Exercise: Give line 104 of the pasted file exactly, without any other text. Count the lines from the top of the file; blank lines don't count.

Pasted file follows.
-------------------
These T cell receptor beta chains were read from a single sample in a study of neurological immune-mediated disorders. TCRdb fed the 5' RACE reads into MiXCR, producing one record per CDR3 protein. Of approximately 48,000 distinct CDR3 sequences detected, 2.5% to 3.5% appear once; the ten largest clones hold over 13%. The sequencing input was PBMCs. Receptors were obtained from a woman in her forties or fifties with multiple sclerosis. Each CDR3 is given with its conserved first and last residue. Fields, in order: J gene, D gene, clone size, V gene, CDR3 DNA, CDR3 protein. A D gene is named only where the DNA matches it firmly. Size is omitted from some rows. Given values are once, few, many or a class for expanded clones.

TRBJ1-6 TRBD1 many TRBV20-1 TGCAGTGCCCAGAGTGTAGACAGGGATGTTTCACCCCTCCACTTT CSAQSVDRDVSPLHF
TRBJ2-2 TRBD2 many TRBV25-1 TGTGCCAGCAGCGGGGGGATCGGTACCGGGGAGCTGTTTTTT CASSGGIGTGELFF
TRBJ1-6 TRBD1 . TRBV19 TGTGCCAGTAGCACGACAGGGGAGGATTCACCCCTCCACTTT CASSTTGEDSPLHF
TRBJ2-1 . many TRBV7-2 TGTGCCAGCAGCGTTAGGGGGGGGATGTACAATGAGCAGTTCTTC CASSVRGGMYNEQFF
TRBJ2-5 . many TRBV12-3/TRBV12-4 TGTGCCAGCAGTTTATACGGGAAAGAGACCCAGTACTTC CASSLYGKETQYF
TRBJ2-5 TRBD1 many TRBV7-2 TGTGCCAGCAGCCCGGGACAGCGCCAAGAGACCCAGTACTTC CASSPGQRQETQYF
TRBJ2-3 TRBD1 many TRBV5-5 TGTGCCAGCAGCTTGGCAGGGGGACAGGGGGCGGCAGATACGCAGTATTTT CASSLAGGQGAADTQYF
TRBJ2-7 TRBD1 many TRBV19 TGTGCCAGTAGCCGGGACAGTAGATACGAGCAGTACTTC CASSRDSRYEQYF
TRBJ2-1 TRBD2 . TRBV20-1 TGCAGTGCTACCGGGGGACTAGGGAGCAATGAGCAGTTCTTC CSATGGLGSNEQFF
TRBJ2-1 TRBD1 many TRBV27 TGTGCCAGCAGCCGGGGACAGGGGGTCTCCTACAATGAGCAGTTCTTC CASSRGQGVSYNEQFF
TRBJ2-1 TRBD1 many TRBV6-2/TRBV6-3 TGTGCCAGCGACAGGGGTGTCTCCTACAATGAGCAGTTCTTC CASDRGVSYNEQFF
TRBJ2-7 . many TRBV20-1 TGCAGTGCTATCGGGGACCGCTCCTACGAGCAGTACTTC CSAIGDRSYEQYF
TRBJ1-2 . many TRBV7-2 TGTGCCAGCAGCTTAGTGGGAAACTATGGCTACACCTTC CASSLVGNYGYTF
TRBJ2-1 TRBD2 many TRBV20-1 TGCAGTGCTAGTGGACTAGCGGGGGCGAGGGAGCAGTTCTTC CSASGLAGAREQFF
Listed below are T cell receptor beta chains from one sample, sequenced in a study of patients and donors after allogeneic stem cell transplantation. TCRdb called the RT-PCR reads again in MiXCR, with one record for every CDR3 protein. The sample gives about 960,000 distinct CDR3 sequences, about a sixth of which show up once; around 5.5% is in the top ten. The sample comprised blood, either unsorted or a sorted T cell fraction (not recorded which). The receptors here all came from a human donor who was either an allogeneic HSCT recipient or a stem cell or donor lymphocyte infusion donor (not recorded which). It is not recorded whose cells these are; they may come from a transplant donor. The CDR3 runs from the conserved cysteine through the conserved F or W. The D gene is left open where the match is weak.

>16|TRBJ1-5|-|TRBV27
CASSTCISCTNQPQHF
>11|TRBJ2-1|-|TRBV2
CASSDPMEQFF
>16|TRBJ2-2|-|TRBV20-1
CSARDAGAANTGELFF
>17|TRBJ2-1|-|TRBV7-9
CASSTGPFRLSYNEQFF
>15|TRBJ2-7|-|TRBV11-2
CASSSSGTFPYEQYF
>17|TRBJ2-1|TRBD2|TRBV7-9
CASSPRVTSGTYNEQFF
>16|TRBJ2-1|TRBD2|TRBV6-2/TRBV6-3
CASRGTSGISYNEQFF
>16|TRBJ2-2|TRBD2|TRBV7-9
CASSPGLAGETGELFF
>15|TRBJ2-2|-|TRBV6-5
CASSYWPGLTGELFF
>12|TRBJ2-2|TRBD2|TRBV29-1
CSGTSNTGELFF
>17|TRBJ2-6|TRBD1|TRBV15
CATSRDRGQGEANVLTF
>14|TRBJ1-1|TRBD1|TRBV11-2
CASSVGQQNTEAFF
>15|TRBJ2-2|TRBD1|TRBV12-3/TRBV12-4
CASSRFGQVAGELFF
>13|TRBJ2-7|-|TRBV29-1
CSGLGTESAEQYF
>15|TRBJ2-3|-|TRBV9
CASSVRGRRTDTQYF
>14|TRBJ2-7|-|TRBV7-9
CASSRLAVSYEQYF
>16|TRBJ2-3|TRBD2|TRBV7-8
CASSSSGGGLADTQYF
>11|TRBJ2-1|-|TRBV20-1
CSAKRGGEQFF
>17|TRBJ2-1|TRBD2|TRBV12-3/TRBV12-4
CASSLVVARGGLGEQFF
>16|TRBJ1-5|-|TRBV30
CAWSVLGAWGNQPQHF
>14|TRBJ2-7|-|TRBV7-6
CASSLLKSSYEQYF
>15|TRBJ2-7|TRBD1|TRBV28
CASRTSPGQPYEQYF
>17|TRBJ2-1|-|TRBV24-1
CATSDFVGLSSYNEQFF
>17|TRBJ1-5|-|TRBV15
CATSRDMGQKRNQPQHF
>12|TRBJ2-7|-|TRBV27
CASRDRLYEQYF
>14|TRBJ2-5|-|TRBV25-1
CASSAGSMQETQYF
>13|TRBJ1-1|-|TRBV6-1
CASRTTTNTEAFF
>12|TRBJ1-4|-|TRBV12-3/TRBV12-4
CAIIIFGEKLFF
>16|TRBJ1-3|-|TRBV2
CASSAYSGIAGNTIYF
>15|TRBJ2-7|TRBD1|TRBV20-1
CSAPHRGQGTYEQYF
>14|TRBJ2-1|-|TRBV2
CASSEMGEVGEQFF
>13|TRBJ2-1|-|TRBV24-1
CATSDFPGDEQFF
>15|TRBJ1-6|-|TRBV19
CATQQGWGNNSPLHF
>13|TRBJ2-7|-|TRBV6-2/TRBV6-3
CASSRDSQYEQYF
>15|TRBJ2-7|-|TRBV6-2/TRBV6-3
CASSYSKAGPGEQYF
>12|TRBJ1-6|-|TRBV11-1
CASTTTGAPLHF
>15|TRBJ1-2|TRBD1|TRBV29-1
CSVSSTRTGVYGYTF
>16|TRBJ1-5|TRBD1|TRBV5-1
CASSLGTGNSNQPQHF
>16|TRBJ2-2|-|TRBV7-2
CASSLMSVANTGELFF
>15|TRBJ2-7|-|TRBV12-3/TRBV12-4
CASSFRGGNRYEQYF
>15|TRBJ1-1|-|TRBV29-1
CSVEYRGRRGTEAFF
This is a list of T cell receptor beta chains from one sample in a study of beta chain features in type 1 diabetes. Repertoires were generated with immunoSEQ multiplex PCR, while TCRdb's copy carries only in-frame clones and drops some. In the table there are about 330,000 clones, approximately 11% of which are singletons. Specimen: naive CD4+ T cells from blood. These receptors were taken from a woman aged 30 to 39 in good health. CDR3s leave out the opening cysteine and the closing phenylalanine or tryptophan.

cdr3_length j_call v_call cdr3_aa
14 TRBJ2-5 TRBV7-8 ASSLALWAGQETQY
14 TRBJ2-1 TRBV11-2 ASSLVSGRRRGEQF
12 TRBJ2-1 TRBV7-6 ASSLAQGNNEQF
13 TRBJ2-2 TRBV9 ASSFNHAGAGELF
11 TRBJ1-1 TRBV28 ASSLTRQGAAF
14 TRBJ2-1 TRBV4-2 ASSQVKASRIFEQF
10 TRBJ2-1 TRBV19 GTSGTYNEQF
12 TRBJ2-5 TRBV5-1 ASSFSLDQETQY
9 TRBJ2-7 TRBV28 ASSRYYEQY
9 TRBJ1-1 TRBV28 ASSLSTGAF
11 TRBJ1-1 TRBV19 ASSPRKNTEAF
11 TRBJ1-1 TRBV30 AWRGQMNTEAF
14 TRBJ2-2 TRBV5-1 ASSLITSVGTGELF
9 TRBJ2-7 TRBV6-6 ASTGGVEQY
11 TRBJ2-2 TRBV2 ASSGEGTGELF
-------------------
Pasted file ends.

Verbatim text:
13 TRBJ2-2 TRBV9 ASSFNHAGAGELF